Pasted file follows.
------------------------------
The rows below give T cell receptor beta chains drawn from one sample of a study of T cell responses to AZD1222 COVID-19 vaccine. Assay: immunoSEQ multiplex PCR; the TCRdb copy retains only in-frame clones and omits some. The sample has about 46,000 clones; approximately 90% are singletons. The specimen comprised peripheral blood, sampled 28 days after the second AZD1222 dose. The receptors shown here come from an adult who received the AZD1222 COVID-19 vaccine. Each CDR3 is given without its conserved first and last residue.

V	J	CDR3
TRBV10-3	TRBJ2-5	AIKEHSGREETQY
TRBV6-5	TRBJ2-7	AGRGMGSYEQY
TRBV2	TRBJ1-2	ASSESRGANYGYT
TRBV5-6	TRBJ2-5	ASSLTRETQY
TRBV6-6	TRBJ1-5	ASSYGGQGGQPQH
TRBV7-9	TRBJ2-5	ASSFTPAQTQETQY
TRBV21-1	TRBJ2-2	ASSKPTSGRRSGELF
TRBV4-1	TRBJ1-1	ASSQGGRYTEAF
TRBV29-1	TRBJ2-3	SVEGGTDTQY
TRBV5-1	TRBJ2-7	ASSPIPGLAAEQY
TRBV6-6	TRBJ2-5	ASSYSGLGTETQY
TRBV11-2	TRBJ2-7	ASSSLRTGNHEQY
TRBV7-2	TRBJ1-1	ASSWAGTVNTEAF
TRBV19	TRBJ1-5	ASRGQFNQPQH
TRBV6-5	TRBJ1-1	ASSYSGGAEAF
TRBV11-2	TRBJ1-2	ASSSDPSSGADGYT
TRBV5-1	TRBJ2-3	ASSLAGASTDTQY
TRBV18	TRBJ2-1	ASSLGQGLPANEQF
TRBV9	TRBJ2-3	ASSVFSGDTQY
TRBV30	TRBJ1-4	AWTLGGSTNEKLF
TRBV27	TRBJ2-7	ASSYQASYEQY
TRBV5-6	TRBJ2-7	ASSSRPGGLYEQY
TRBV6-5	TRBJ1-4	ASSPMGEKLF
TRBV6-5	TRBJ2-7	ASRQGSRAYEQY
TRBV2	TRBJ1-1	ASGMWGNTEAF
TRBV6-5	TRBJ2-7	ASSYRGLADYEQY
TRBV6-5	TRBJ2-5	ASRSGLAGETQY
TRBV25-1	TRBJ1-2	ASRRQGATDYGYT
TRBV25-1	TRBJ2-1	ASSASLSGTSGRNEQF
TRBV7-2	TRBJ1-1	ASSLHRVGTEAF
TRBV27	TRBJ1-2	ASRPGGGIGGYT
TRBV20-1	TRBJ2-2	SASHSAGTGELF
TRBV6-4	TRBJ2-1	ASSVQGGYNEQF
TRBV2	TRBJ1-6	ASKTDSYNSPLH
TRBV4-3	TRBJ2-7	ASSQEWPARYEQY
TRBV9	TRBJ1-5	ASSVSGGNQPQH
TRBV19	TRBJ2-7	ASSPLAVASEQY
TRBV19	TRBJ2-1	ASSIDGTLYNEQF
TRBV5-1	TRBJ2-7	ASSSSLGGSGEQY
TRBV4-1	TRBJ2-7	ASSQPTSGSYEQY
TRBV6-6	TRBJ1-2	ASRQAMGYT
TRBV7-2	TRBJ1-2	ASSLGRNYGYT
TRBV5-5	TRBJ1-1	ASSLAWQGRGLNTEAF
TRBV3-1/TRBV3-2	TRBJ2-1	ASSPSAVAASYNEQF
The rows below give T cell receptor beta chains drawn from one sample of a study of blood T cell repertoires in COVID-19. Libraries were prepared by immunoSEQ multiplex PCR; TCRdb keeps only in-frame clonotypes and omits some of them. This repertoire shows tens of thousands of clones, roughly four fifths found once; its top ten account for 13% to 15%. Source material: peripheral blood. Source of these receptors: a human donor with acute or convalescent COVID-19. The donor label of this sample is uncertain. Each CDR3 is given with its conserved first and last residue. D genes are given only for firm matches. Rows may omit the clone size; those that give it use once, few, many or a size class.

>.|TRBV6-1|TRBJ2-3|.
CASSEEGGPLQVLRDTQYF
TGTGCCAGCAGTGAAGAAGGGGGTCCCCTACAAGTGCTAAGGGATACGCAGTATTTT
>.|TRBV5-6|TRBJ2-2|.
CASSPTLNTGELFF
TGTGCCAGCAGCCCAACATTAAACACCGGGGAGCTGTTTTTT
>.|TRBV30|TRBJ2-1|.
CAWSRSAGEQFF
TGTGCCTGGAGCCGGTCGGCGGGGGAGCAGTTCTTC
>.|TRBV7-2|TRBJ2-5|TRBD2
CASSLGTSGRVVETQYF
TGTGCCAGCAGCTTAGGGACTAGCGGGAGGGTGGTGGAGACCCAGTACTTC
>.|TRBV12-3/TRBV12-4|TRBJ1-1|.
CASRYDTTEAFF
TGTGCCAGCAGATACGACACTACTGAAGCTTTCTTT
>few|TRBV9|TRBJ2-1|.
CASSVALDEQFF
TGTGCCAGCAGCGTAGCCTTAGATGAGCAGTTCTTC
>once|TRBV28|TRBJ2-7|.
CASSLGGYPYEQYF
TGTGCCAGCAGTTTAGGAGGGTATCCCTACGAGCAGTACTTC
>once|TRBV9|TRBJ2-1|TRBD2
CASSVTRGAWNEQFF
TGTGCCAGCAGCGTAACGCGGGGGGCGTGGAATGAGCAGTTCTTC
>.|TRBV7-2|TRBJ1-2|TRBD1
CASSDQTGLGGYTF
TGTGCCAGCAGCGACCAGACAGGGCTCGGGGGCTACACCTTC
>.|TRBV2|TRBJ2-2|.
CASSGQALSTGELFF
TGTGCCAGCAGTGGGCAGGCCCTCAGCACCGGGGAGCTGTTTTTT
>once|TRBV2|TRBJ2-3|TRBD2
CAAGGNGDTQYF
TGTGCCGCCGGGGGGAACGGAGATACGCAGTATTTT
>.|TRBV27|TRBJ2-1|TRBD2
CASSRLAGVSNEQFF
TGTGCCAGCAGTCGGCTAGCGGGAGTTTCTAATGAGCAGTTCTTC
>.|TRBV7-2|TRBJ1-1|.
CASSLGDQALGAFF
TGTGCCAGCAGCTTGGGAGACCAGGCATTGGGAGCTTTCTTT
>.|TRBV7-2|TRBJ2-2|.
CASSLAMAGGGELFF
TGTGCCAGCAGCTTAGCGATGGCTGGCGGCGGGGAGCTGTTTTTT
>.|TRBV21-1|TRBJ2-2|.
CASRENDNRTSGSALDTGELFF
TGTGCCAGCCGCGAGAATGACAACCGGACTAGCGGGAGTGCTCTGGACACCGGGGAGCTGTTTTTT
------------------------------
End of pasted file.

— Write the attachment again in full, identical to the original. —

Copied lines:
The rows below give T cell receptor beta chains drawn from one sample of a study of T cell responses to AZD1222 COVID-19 vaccine. Assay: immunoSEQ multiplex PCR; the TCRdb copy retains only in-frame clones and omits some. The sample has about 46,000 clones; approximately 90% are singletons. The specimen comprised peripheral blood, sampled 28 days after the second AZD1222 dose. The receptors shown here come from an adult who received the AZD1222 COVID-19 vaccine. Each CDR3 is given without its conserved first and last residue.

V	J	CDR3
TRBV10-3	TRBJ2-5	AIKEHSGREETQY
TRBV6-5	TRBJ2-7	AGRGMGSYEQY
TRBV2	TRBJ1-2	ASSESRGANYGYT
TRBV5-6	TRBJ2-5	ASSLTRETQY
TRBV6-6	TRBJ1-5	ASSYGGQGGQPQH
TRBV7-9	TRBJ2-5	ASSFTPAQTQETQY
TRBV21-1	TRBJ2-2	ASSKPTSGRRSGELF
TRBV4-1	TRBJ1-1	ASSQGGRYTEAF
TRBV29-1	TRBJ2-3	SVEGGTDTQY
TRBV5-1	TRBJ2-7	ASSPIPGLAAEQY
TRBV6-6	TRBJ2-5	ASSYSGLGTETQY
TRBV11-2	TRBJ2-7	ASSSLRTGNHEQY
TRBV7-2	TRBJ1-1	ASSWAGTVNTEAF
TRBV19	TRBJ1-5	ASRGQFNQPQH
TRBV6-5	TRBJ1-1	ASSYSGGAEAF
TRBV11-2	TRBJ1-2	ASSSDPSSGADGYT
TRBV5-1	TRBJ2-3	ASSLAGASTDTQY
TRBV18	TRBJ2-1	ASSLGQGLPANEQF
TRBV9	TRBJ2-3	ASSVFSGDTQY
TRBV30	TRBJ1-4	AWTLGGSTNEKLF
TRBV27	TRBJ2-7	ASSYQASYEQY
TRBV5-6	TRBJ2-7	ASSSRPGGLYEQY
TRBV6-5	TRBJ1-4	ASSPMGEKLF
TRBV6-5	TRBJ2-7	ASRQGSRAYEQY
TRBV2	TRBJ1-1	ASGMWGNTEAF
TRBV6-5	TRBJ2-7	ASSYRGLADYEQY
TRBV6-5	TRBJ2-5	ASRSGLAGETQY
TRBV25-1	TRBJ1-2	ASRRQGATDYGYT
TRBV25-1	TRBJ2-1	ASSASLSGTSGRNEQF
TRBV7-2	TRBJ1-1	ASSLHRVGTEAF
TRBV27	TRBJ1-2	ASRPGGGIGGYT
TRBV20-1	TRBJ2-2	SASHSAGTGELF
TRBV6-4	TRBJ2-1	ASSVQGGYNEQF
TRBV2	TRBJ1-6	ASKTDSYNSPLH
TRBV4-3	TRBJ2-7	ASSQEWPARYEQY
TRBV9	TRBJ1-5	ASSVSGGNQPQH
TRBV19	TRBJ2-7	ASSPLAVASEQY
TRBV19	TRBJ2-1	ASSIDGTLYNEQF
TRBV5-1	TRBJ2-7	ASSSSLGGSGEQY
TRBV4-1	TRBJ2-7	ASSQPTSGSYEQY
TRBV6-6	TRBJ1-2	ASRQAMGYT
TRBV7-2	TRBJ1-2	ASSLGRNYGYT
TRBV5-5	TRBJ1-1	ASSLAWQGRGLNTEAF
TRBV3-1/TRBV3-2	TRBJ2-1	ASSPSAVAASYNEQF
The rows below give T cell receptor beta chains drawn from one sample of a study of blood T cell repertoires in COVID-19. Libraries were prepared by immunoSEQ multiplex PCR; TCRdb keeps only in-frame clonotypes and omits some of them. This repertoire shows tens of thousands of clones, roughly four fifths found once; its top ten account for 13% to 15%. Source material: peripheral blood. Source of these receptors: a human donor with acute or convalescent COVID-19. The donor label of this sample is uncertain. Each CDR3 is given with its conserved first and last residue. D genes are given only for firm matches. Rows may omit the clone size; those that give it use once, few, many or a size class.

>.|TRBV6-1|TRBJ2-3|.
CASSEEGGPLQVLRDTQYF
TGTGCCAGCAGTGAAGAAGGGGGTCCCCTACAAGTGCTAAGGGATACGCAGTATTTT
>.|TRBV5-6|TRBJ2-2|.
CASSPTLNTGELFF
TGTGCCAGCAGCCCAACATTAAACACCGGGGAGCTGTTTTTT
>.|TRBV30|TRBJ2-1|.
CAWSRSAGEQFF
TGTGCCTGGAGCCGGTCGGCGGGGGAGCAGTTCTTC
>.|TRBV7-2|TRBJ2-5|TRBD2
CASSLGTSGRVVETQYF
TGTGCCAGCAGCTTAGGGACTAGCGGGAGGGTGGTGGAGACCCAGTACTTC
>.|TRBV12-3/TRBV12-4|TRBJ1-1|.
CASRYDTTEAFF
TGTGCCAGCAGATACGACACTACTGAAGCTTTCTTT
>few|TRBV9|TRBJ2-1|.
CASSVALDEQFF
TGTGCCAGCAGCGTAGCCTTAGATGAGCAGTTCTTC
>once|TRBV28|TRBJ2-7|.
CASSLGGYPYEQYF
TGTGCCAGCAGTTTAGGAGGGTATCCCTACGAGCAGTACTTC
>once|TRBV9|TRBJ2-1|TRBD2
CASSVTRGAWNEQFF
TGTGCCAGCAGCGTAACGCGGGGGGCGTGGAATGAGCAGTTCTTC
>.|TRBV7-2|TRBJ1-2|TRBD1
CASSDQTGLGGYTF
TGTGCCAGCAGCGACCAGACAGGGCTCGGGGGCTACACCTTC
>.|TRBV2|TRBJ2-2|.
CASSGQALSTGELFF
TGTGCCAGCAGTGGGCAGGCCCTCAGCACCGGGGAGCTGTTTTTT
>once|TRBV2|TRBJ2-3|TRBD2
CAAGGNGDTQYF
TGTGCCGCCGGGGGGAACGGAGATACGCAGTATTTT
>.|TRBV27|TRBJ2-1|TRBD2
CASSRLAGVSNEQFF
TGTGCCAGCAGTCGGCTAGCGGGAGTTTCTAATGAGCAGTTCTTC
>.|TRBV7-2|TRBJ1-1|.
CASSLGDQALGAFF
TGTGCCAGCAGCTTGGGAGACCAGGCATTGGGAGCTTTCTTT
>.|TRBV7-2|TRBJ2-2|.
CASSLAMAGGGELFF
TGTGCCAGCAGCTTAGCGATGGCTGGCGGCGGGGAGCTGTTTTTT
>.|TRBV21-1|TRBJ2-2|.
CASRENDNRTSGSALDTGELFF
TGTGCCAGCCGCGAGAATGACAACCGGACTAGCGGGAGTGCTCTGGACACCGGGGAGCTGTTTTTT